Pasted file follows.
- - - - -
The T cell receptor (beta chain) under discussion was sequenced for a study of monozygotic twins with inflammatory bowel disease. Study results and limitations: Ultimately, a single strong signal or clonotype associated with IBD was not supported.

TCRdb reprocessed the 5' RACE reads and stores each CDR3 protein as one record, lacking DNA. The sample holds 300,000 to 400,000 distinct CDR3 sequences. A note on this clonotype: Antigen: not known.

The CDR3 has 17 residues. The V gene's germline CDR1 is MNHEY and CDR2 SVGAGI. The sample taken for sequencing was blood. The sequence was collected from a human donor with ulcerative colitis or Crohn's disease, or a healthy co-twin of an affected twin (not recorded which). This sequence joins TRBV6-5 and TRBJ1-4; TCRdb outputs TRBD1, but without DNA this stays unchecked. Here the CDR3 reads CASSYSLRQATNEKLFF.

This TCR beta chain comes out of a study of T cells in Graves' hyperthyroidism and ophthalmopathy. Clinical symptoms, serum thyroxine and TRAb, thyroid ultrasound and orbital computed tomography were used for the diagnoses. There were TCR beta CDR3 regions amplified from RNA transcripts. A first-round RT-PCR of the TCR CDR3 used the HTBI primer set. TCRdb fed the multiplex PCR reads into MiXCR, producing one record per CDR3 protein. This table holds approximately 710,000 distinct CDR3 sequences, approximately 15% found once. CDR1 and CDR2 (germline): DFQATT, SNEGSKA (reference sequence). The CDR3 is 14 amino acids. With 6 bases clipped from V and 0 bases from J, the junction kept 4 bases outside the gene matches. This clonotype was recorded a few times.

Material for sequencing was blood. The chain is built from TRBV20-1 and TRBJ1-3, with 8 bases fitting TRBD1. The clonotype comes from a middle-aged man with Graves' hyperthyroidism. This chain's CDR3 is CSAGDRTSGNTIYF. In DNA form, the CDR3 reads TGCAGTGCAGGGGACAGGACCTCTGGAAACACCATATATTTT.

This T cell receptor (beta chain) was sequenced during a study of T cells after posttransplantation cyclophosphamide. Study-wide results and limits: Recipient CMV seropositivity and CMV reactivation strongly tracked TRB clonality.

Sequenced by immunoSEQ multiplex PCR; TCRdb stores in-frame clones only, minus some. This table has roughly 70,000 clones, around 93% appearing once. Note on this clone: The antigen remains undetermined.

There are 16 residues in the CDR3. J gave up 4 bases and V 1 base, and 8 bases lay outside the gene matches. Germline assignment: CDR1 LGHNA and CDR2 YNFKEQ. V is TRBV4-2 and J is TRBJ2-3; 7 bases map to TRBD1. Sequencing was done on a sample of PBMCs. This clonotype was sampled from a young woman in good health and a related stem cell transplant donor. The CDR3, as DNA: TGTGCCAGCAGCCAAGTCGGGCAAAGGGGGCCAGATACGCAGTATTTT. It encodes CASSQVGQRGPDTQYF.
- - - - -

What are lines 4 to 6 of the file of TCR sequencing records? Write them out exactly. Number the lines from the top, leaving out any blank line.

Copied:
This TCR beta chain comes out of a study of T cells in Graves' hyperthyroidism and ophthalmopathy. Clinical symptoms, serum thyroxine and TRAb, thyroid ultrasound and orbital computed tomography were used for the diagnoses. There were TCR beta CDR3 regions amplified from RNA transcripts. A first-round RT-PCR of the TCR CDR3 used the HTBI primer set. TCRdb fed the multiplex PCR reads into MiXCR, producing one record per CDR3 protein. This table holds approximately 710,000 distinct CDR3 sequences, approximately 15% found once. CDR1 and CDR2 (germline): DFQATT, SNEGSKA (reference sequence). The CDR3 is 14 amino acids. With 6 bases clipped from V and 0 bases from J, the junction kept 4 bases outside the gene matches. This clonotype was recorded a few times.

Material for sequencing was blood. The chain is built from TRBV20-1 and TRBJ1-3, with 8 bases fitting TRBD1. The clonotype comes from a middle-aged man with Graves' hyperthyroidism. This chain's CDR3 is CSAGDRTSGNTIYF. In DNA form, the CDR3 reads TGCAGTGCAGGGGACAGGACCTCTGGAAACACCATATATTTT.

This T cell receptor (beta chain) was sequenced during a study of T cells after posttransplantation cyclophosphamide. Study-wide results and limits: Recipient CMV seropositivity and CMV reactivation strongly tracked TRB clonality.